It’s easy for me to see this from my perspective because I’m the one recovering from anorexia nervosa BUT but ButT, I don’t think these are necessarily obvious to anyone else so…
- Anorexia nervosa, my eating disorder [disclaimer (!!!): I’ve said MY because everyone experiences eating disorders differently and I don’t want anyone to think I am assuming I know what everyone else is going through], is NOT about weight. Which, yes, sounds utterly stupid and the opposite of the *typical* eating disorder stereotype BUT it is not. My experience of anorexia nervosa is not to do with weight. Due to my past experiences and how I feel about myself as a result, anorexia nervosa functions so that I am able to disappear. Obviously, this means I do lose weight. However, I have no ‘goal’ weight or ‘BMI’ that my eating disorder wishes I could achieve. My eating disorder exists so that I can do my upmost to take up as little space as possible in this world. Anorexia nervosa isn’t about my weight.
- Eating disorders are not a choice. Eating disorders are serious, stubborn, complex and life-threatening illnesses, caused by a cruel combination of biological, genetic, environmental and psychological factors. No one would choose to feel the extreme and intense anxiety about eating certain foods, to the point where it starts to isolate themselves from the people that they love most. No one would choose to eat and consequently feel guilt, shame, and self-hatred. No one would decide to feel completely trapped in the exhaustion and pain of an eating disorder.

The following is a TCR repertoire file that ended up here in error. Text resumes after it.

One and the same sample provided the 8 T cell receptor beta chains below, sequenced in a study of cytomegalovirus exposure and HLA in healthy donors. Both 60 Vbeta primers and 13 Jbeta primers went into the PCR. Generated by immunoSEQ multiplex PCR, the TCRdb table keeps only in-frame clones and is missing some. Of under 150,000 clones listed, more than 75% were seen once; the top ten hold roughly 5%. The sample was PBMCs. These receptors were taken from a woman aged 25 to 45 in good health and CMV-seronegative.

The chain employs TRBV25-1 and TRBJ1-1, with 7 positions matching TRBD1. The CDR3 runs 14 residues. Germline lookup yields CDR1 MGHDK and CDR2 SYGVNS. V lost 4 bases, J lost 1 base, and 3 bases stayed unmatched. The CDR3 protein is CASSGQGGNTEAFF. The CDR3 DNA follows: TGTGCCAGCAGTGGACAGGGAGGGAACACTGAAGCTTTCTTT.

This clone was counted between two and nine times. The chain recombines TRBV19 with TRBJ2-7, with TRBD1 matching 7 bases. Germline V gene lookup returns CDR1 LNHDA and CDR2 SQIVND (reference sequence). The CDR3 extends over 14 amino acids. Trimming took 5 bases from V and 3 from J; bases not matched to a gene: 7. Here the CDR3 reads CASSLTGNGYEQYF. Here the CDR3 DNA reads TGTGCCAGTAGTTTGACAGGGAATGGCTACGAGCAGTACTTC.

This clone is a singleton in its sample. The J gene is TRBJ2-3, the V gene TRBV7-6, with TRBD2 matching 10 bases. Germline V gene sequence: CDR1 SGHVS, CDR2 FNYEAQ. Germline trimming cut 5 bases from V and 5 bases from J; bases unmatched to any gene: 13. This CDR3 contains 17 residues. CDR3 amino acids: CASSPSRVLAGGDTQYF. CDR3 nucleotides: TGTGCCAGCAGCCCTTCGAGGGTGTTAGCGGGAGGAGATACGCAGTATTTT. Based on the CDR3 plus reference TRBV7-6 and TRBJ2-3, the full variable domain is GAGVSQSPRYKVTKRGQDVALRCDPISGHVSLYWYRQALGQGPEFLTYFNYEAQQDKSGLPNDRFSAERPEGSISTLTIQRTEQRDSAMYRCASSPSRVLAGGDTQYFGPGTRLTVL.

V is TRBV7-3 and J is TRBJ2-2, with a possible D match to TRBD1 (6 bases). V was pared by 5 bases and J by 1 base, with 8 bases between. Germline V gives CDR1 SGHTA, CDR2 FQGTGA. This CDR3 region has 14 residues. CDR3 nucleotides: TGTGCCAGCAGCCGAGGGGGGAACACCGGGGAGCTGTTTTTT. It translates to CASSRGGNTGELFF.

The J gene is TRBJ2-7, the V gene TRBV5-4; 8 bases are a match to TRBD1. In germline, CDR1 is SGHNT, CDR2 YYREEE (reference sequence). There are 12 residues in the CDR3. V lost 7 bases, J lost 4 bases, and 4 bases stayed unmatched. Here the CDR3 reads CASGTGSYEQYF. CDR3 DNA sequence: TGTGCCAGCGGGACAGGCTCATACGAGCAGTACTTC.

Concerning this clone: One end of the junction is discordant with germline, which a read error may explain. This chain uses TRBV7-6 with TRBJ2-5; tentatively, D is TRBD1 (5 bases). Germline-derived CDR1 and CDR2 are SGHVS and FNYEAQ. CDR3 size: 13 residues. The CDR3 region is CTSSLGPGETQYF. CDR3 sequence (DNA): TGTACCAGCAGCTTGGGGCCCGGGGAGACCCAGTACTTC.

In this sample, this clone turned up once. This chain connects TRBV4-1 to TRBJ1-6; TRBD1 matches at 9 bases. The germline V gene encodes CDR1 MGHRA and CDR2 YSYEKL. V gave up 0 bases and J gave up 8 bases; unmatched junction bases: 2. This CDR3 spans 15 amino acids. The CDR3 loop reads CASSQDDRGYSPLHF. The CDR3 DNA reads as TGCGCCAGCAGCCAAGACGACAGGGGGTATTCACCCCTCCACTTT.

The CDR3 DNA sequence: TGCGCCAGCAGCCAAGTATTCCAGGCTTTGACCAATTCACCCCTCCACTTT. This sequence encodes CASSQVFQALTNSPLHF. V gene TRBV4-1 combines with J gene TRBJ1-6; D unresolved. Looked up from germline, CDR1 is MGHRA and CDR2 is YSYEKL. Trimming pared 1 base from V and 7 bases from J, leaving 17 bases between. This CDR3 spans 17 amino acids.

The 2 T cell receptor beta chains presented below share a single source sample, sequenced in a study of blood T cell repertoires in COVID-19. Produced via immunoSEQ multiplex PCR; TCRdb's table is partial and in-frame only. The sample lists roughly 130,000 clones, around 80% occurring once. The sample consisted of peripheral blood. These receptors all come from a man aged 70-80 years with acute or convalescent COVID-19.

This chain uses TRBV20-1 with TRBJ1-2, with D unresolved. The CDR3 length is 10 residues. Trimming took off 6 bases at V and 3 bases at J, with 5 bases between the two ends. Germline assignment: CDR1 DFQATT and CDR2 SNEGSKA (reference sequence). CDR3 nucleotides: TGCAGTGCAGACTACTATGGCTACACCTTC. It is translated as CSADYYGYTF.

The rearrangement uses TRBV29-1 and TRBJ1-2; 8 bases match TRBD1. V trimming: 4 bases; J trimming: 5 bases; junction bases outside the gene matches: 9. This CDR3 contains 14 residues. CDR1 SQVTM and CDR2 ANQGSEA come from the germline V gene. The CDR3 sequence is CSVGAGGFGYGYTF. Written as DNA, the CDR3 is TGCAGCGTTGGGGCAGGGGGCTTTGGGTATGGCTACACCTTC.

- Recovery is OUR responsibility. The harsh reality is there is no quick fix to recovery, and nobody can be forced to recover… yes, physical intervention can be forced upon us, but symptom reduction (support with weight gain/following a meal plan) is not recovery. Professionals cannot make you recover. Recovery is nothing but choices, each and every single day. A series of choices, one after another. You did not choose the eating disorder. But, it is your responsibility to recover. Only you can commit to full recovery. Only you can choose to live your life again. Recovery means accepting responsibility where it’s warranted and relinquishing it where it’s not… assuming too much responsibility causes self-blame, shame and total powerlessness, especially when I realised I couldn’t simply eradicate my eating disorder alone; however, assuming too little fooled me into believing I had no control over my thoughts or behaviours – which, actually, I do. I am responsible for retrieving my freedom.
- My eating disorder is not the fault of anyone else. Anorexia nervosa is NOT the fault of anyone else. It makes me feel sick to my stomach thinking that my parents (and wider family) have searched themselves back and forth, and examined every inch of themselves in an attempt to try and justify anorexia nervosa. Let’s get one thing straight: parents are not to blame for their child’s eating disorder. End of.
Love E x